Page last updated at 19:12 GMT, Friday, 15 January 2010

Sinn Fein detail Liam Adams role amid sex abuse claims

Liam Adams
The Sinn Fein president's brother Liam Adams is facing sex abuse allegations

Liam Adams was still involved in Sinn Fein more than three years after his brother, party leader Gerry Adams, said he had expelled him, it has emerged.

Liam Adams is facing allegations that he abused his own daughter.

He was said to have left the party in 1997, but Sinn Fein have now said Liam Adams held a number of positions in west Belfast after 2000.

SF's Mary Lou McDonald said Mr Adams did not tell the party about the allegations to protect his niece.

"Gerry Adams made a judgement in the best interests of the victim, in a bid to protect the anonymity and dignity of the victim, not to share the information of that allegation and I think, in the interest of the victim, that was the correct thing to do," the party's vice-president said.

However, Suzanne Breen, the northern editor of the Sunday Tribune newspaper, said Mr Adams had broken his own party's rules.

"He could have said there were allegations against his brother, Liam," she said.

"Gerry Adams, by not doing so, has actually broken Sinn Fein's constitution which states when a member becomes aware of sexual allegations against another member they are bound to inform Sinn Fein's Ard Comhairle (party executive), Gerry Adams failed to do that."

Gerry Adams said he only found out on Thursday that his brother had re-involved himself with the party.

Incomplete documentation

The West Belfast MP added that had he known about the move he would have acted to have his brother leave the party for a second time.

The Sinn Fein president, who has been under pressure to explain Liam Adam's role in the party since the allegations arose, insisted that there had been "no cover up" by either him or Sinn Fein.

Sinn Féin did not know of the allegations against Liam Adams and did nothing wrong. There was no cover-up by Sinn Féin. It is a matter of sincere regret that my colleagues have been the target of unfair and unjustifiable criticism by political opponents.
Sinn Fein President Gerry Adams

In a statement on Friday, Sinn Fein said that in the aftermath of the revelations it had held discussions and reviewed its available documentation in a bid to establish the extent of Liam Adams' involvement in the party.

It said the process had taken a number of weeks but added that information from a period in the 1990s was "not complete".

"We have established that Louth Sinn Fein and the national party leadership, apart from Gerry Adams, was unaware of the allegation against Liam Adams," the statement said.

Mr Adams has previously confirmed that he found out in 1987 about allegations made by his niece that she had been sexually abused by Liam Adams while she was a young child.

THE NEW REVELATIONS
Gerry Adams did not tell the Sinn Fein leadership or Louth branch about the abuse allegations when he moved to expel his brother from the party in 1997
For a number of years after 2000, Liam Adams was involved "localised party work" in Belfast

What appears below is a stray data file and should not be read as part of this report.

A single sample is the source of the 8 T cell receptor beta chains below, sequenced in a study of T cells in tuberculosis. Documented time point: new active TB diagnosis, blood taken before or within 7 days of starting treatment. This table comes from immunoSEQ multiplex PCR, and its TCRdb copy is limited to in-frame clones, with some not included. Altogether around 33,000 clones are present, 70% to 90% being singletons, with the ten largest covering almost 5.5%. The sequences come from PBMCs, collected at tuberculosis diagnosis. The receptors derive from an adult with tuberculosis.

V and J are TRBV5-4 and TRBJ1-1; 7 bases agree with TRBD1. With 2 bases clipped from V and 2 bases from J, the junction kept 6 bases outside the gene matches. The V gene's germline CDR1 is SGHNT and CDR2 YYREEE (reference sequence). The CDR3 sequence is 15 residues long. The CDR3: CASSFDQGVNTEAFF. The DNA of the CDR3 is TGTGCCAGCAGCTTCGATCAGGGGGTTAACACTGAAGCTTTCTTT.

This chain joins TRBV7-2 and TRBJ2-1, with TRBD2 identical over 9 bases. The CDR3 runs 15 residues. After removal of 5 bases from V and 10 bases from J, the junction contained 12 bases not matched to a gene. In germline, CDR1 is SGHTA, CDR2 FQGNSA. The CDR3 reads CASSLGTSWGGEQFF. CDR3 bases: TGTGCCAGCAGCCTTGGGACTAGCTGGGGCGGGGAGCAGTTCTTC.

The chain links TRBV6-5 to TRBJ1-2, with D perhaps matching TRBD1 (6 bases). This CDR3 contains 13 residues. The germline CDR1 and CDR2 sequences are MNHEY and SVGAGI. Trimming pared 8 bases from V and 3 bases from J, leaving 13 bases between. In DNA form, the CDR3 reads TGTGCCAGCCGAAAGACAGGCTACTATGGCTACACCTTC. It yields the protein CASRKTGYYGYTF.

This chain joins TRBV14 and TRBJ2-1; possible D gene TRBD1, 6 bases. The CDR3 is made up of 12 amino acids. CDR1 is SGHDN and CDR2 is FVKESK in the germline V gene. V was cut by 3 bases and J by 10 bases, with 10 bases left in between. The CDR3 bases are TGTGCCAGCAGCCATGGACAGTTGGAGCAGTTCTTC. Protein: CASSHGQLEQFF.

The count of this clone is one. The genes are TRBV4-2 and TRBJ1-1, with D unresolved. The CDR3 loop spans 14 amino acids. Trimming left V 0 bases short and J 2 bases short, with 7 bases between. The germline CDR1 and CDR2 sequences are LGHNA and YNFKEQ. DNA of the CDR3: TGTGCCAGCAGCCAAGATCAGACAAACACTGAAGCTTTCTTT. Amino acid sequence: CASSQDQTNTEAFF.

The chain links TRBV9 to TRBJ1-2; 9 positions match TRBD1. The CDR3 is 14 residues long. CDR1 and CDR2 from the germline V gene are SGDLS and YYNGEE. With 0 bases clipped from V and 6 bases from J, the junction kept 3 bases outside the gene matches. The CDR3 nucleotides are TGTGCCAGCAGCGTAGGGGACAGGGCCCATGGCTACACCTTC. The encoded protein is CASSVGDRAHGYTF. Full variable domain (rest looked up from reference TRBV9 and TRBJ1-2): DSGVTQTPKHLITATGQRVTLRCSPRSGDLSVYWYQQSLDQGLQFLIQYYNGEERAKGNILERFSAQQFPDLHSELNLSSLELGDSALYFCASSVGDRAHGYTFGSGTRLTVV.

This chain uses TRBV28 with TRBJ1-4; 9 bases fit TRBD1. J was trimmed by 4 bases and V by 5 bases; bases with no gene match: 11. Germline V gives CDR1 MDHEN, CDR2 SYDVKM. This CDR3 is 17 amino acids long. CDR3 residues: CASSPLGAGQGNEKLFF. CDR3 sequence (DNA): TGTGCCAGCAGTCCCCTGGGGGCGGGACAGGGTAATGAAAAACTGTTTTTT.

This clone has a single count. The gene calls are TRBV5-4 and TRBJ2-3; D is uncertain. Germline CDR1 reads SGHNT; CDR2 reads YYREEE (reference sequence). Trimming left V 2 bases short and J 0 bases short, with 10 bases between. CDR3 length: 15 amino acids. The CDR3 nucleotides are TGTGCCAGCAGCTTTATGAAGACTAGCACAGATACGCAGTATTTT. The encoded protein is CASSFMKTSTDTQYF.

He held a number of positions in a Sinn Fein branch in Andersonstown
He became chair of the Lower Andersonstown branch for a short while

The Sinn Fein president said that he "moved" to expel Liam Adams from the party 10 years later, when he found out that his brother was seeking to run as a Sinn Fein candidate in the Irish parliamentary elections.

Party 'not involved'

In Friday's statement, Sinn Fein also confirmed that Liam Adams served as chair of the party's Louth district executive for two and a half months in 1996.

In addition they said he held the position of secretary for one month before this time. He was also nominated as education officer but he did not take up this position.

Sinn Fein said that when their president "moved to ensure that Liam Adams did not go forward as a candidate" in 1997, he did so "without involving the party locally or nationally".

"After this time Liam Adams continued to mix in republican circles and attend some republican events," the party added.

It explained that for a number of years starting in 2000, Liam Adams had "involved himself in localised party work in Belfast".

During this period he became chair of a Sinn Fein branch in the heart of his brother's west Belfast constituency.

Unaware of allegation

As well as chair, the party confirmed that Liam Adams held "a number of positions" in the lower Andersonstown branch before it dissolved but said he did not re-apply to join Sinn Fein "as would be required by party procedures".

"The local organisation was unaware of the allegation against Liam Adams and the circumstances of his departure from Sinn Féin in Louth. Clearly his admission to the party in Belfast should have been avoided," the statement said.

When the allegations about Liam Adams first appeared in in UTV documentary late last year, Arthur Morgan, a Sinn Fein member of the Irish parliament for Louth, said Mr Adams had never been a party officer.

This week Mr Morgan said Mr Adams true role had "slipped his mind".

During the years 1998 to 2006, Liam Adams held various positions as a youth worker in a number of organisations in west Belfast.

Last month, he handed himself in to Irish police in the Republic of Ireland but they could not detain him because they did not have the necessary European arrest warrant.

The warrant is expected to be ready this month.



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